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CSS: Page Layouts introduces basic layout concepts, gives advice on how to create properly structured HTML based on prototypes and mockups, and goes into critical page layout skills such as floats and positioning. Author James Williamson shows how to combine these techniques to create fixed, fluid, and responsive layouts. Designers are also shown how to enhance their pages through the creative use of CSS techniques like multi-column text, opacity, and the background property. Exercise files are included with this course.
Hopefully, you were able to complete the positioning elements lab without too much trouble, and without getting too mad at me. Now, if you did get stuck, don't feel bad. It takes a while to fully understand how positioning works. So let's take a look at the finished files and how I coded those elements. So again, I have the index.htm and the main.css files open. Now, this time I went into the 04_07 folder and into the finished_file folder, so I'm opening from there. For the banner, I'm going to scroll down to about line 270 or so, and we go there.
There is my banner style. And again, I'm previewing this in the browser, so we can sort of visualize kind of the solution that's happening here. Okay, now the banner paragraph is the one that I'm having to position. Now, I had to go ahead and take in the account of the padding of this when I set the width and the height values. So, taking the padding into account, I've set a height value that's equal to the height of the banner above it, and then I set the width value that again, along with the padding, gave it the same width as the aside below it. Now, in terms of positioning it, I'm using absolute positioning and I'm giving it a top and a right offset of 0 and 0.
So, rather than trying to figure out exactly where the left or top-left offset would be, I just went ahead and gave it a top-right offset and what that's going to do is it's going to align the top right-hand edge of this paragraph up with the top right-hand edge of the banner, and then if the width is correct, then the position is going to be correct. Now, the next thing I needed to remember to do was to go up to banner and set its position to relative, and that is a step that a lot of people may have skipped or may have forgotten about.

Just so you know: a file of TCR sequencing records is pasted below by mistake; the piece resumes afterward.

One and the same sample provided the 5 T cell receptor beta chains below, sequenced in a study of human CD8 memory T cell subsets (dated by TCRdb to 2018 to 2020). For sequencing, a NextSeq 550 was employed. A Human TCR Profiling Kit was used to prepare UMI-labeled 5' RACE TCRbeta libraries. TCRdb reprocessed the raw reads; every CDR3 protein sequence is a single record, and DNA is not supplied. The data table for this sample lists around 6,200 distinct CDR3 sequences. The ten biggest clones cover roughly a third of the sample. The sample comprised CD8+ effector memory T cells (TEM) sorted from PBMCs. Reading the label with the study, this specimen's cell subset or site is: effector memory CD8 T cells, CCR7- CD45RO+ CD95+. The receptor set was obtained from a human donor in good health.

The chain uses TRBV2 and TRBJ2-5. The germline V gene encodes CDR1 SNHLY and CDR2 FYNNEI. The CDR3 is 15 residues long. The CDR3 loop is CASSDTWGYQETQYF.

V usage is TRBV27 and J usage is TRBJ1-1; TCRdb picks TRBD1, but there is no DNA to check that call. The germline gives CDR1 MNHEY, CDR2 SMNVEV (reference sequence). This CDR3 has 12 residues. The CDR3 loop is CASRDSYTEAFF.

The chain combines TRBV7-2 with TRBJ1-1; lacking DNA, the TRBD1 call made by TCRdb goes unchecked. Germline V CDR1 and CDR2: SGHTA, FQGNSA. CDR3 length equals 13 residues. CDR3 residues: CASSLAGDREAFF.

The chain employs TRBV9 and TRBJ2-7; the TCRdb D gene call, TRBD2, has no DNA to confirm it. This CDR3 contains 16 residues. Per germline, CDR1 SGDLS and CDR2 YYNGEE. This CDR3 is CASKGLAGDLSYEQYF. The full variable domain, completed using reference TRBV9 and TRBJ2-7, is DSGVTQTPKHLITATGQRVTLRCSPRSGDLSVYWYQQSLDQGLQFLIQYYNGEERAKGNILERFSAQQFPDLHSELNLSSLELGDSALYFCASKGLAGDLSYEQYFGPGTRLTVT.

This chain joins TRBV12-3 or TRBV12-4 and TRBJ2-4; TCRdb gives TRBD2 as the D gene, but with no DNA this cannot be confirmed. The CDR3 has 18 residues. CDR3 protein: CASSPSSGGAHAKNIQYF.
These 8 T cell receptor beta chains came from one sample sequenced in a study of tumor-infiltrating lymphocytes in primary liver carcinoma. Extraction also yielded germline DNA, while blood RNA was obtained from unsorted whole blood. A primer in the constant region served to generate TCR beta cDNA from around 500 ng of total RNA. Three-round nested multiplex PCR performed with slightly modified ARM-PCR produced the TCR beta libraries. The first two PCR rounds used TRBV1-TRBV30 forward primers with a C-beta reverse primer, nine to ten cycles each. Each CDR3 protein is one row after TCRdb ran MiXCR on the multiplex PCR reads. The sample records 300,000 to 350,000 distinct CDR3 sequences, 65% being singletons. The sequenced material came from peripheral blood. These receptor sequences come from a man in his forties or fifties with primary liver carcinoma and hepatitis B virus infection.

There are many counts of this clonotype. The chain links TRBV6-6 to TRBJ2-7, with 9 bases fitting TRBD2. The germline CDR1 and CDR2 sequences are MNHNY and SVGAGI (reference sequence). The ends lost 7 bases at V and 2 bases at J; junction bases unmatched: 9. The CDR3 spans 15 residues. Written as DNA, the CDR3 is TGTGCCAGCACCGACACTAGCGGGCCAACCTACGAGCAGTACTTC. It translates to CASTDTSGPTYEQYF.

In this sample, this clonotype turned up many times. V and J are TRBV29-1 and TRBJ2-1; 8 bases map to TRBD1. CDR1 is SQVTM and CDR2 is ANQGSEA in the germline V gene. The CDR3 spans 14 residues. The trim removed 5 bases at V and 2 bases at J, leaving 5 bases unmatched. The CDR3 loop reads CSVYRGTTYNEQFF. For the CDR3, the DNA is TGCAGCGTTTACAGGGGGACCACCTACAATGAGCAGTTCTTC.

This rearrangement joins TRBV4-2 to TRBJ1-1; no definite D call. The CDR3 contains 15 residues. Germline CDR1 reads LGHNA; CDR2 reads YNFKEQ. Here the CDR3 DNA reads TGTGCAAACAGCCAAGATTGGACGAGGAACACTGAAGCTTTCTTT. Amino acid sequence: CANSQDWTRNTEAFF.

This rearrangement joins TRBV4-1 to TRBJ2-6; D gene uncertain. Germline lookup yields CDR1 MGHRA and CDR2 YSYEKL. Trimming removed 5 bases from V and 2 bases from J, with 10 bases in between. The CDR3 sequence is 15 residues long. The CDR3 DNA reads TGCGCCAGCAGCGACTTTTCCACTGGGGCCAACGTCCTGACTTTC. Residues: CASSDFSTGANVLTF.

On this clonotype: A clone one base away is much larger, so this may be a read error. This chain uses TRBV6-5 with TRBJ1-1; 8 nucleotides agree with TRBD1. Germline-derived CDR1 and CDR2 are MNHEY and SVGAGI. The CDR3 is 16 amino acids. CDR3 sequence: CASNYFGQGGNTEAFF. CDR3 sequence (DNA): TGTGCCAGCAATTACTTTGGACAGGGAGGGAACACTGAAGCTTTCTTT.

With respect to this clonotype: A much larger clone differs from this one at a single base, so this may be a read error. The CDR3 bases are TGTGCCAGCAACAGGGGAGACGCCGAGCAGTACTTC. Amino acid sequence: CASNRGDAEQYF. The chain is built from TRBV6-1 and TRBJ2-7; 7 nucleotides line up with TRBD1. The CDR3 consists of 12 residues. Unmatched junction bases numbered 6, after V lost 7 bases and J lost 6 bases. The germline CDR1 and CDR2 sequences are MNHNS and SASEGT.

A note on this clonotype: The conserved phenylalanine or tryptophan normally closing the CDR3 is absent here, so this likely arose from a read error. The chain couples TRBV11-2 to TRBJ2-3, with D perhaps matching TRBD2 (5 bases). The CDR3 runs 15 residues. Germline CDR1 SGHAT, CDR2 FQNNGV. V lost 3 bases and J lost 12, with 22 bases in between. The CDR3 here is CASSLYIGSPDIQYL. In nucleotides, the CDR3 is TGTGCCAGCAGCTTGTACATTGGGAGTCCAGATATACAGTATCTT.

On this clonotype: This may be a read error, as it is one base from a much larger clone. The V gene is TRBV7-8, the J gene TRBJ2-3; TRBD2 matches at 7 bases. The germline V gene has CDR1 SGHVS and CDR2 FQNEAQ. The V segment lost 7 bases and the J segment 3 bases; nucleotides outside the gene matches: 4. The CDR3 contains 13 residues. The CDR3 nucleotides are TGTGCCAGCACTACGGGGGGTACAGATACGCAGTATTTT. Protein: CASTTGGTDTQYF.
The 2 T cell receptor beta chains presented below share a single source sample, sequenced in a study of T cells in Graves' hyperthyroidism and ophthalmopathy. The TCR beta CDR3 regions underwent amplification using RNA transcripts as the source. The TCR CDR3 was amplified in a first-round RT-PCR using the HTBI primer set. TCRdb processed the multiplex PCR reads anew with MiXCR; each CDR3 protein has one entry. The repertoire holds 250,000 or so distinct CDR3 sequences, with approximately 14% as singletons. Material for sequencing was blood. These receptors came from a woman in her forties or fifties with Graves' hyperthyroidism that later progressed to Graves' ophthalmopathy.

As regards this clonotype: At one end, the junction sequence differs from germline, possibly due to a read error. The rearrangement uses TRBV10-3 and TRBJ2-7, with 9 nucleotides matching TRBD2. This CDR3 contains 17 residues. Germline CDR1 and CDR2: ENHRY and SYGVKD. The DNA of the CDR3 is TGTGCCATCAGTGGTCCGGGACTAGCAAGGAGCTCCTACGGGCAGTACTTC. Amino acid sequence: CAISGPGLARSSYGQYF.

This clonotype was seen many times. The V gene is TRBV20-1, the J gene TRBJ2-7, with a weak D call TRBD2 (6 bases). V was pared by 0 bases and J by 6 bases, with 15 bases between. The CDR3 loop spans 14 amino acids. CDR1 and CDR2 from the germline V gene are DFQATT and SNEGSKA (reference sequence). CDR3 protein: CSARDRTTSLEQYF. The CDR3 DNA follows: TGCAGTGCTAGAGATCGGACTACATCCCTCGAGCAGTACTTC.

Remember, if you don't set the containing element's position to relative, what an absolutely positional element does is it positions itself relative to the nearest positioned ancestor. And in case of this file, it would probably be the HTML element. I also went ahead and set the overflow on banner to hidden so that if there was any overflow content it'd go ahead and trim that off. It is worth pointing out and noting that since banner p, the paragraph itself, is absolutely positioned it's still kind of above and outside of the banner. It's just using it as a point of origin.
So, if I expanded the size of the banner paragraph or made it bigger, that overflow property is not going to affect it at all. So, it's more to make sure that other content within the banner doesn't flow outside of it, not so much the banner paragraph. Now, I'm going to scroll all the way down towards the bottom of my styles, to about line 691 or so, and I'm going to take a look at the twitter selector that I wrote. So, this one was actually pretty simple once you got down to it. We're just going to set position to fixed. We know that that sets its position relative to the viewport and not any other containing elements. And then I set the top value to 80% and the left value to 0.
Now, I'm sure that some of you went ahead and set the bottom to 20%. That's very similar to setting the top to 80%, but essentially, it's not exactly the same. That's based of where the offset is. Remember, the bottom offset would set the bottom of the element to 20%, whereas the top 80% is lining the top of it with 20% as well. So, there're a couple of ways that you could've approached it and gotten the same results. In the end, as long as you're happy with it, it doesn't really matter if your code matches mine or not. So, again, if I look at this in the browser, there's the twitter icon, scrolling down the page.
Because it's positioned- fixed, it remains in place. So again, remember, there's always more than one way to accomplish something in CSS. So if your styles didn't exactly match mine, it's not a problem, as long as they still work and you got the desired results. However, if our styles are different, take a moment, examine the rules, and think about which method is more efficient, easier to update, and maybe easier to maintain over the long run. As always, those should be very important goals for your sites.
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